On the eve of the Senate Banking Committee's vote on financial services reform legislation, a pro-bank compromise emerged Wednesday that committee members are seriously considering, lobbyists said.
According to an eight-point plan circulating on Capitol Hill, the committee would revise the House bill by incorporating protections of bank sales of insurance that negotiators from the banking and insurance industries hammered out in New York last week.
The committee is mulling how to settle a disagreement between the negotiators over whether these protections should apply to existing state laws. Options include delaying a provision that would bar state laws that discriminate against banks selling insurance, or restoring special legal authority that helps federal regulators fight such laws in court.
The eight-point plan also would prevent the transfer of ownership of unitary thrifts to commercial companies, eliminate a House requirement that banks provide low-cost checking accounts, and provide community banks broader access to the Federal Home Loan Bank System.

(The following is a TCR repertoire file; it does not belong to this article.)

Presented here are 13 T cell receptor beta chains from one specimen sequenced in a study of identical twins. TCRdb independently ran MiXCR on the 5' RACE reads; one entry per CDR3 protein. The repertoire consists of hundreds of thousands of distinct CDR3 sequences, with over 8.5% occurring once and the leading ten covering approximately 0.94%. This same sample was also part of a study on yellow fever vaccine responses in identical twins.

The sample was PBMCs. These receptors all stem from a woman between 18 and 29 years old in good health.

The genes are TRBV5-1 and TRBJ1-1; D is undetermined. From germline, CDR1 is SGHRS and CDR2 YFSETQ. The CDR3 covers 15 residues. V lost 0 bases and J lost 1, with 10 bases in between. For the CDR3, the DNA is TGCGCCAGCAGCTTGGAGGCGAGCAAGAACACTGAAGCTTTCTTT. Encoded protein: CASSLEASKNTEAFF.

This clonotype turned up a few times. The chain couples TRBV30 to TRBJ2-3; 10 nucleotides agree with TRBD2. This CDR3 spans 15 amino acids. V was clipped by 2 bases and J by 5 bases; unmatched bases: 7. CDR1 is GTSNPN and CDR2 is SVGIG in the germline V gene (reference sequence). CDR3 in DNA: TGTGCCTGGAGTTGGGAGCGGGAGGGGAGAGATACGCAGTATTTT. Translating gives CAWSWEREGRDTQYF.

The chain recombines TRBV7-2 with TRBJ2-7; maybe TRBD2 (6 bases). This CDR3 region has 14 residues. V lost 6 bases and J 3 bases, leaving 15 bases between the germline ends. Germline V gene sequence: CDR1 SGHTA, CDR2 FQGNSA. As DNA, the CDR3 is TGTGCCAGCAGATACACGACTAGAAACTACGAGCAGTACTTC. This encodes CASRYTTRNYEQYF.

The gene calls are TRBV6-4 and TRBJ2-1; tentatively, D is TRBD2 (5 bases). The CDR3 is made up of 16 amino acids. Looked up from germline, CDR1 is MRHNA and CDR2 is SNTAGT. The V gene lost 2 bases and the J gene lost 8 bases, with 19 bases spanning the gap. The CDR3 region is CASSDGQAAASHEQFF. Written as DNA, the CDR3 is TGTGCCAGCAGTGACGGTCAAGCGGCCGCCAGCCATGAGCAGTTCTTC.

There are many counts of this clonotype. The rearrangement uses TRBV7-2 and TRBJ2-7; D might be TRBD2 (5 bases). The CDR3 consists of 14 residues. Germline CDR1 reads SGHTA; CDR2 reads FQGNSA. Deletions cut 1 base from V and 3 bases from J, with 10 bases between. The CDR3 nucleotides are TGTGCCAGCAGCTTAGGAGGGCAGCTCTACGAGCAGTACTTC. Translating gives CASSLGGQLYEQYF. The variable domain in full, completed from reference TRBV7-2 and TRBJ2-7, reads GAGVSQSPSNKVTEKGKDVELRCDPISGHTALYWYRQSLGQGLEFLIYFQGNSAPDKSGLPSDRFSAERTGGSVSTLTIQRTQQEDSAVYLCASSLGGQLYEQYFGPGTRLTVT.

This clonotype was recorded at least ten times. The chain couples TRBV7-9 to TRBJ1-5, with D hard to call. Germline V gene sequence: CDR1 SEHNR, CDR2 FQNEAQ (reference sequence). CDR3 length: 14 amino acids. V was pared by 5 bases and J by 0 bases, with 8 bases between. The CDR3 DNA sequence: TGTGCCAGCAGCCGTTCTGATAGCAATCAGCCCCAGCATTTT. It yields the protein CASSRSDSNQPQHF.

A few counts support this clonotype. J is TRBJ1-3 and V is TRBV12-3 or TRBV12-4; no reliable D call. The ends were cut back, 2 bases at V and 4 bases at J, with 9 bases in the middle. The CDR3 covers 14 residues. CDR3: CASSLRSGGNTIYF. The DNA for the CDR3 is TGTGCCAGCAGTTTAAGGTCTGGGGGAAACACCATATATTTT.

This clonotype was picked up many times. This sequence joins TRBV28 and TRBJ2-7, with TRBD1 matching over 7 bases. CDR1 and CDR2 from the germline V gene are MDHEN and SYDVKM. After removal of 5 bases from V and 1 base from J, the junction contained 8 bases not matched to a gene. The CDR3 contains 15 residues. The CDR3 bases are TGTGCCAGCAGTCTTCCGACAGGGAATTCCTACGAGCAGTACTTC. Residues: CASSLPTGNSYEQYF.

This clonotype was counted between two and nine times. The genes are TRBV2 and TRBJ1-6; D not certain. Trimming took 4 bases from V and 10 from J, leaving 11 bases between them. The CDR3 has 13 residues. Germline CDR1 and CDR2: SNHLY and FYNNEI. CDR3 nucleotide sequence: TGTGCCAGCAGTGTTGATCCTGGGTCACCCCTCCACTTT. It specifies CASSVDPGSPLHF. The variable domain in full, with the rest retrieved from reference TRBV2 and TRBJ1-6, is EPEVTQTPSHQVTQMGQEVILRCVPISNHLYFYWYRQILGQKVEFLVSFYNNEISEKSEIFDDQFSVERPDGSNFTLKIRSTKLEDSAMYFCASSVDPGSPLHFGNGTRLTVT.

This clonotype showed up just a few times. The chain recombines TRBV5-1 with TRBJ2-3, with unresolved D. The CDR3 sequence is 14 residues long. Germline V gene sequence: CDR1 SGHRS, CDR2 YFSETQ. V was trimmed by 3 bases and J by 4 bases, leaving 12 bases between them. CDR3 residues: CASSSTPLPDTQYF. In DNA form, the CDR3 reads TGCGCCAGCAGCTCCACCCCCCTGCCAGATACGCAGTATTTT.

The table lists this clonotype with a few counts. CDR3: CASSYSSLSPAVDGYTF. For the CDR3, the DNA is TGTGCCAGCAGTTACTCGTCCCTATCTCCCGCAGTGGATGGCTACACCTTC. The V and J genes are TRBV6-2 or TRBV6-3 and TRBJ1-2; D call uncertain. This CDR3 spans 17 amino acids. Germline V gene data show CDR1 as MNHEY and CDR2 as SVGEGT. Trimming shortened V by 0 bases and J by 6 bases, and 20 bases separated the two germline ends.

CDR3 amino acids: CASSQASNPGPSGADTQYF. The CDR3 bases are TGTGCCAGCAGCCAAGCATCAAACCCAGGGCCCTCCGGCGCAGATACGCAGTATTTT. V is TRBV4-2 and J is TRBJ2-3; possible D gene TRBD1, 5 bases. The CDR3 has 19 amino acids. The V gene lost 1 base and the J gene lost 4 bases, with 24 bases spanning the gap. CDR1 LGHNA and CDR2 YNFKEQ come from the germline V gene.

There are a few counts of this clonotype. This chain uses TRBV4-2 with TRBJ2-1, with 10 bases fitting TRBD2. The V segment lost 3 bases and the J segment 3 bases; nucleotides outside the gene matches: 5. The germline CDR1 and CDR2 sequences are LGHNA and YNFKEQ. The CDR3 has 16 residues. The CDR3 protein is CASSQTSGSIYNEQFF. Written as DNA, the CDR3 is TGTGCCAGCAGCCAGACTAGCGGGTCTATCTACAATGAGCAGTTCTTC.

The plan's remaining provisions would make it a federal crime to trick a bank into divulging private customer data, require megamergers of banks with nonbanks to obtain federal regulatory approval, and make technical changes to securities provisions.
The American Bankers Association would consider such a package "a very positive development," chief lobbyist Edward L. Yingling said.
But a Clinton administration veto threat lingers if the bill does not grant full financial powers to direct operating subsidiaries of banks.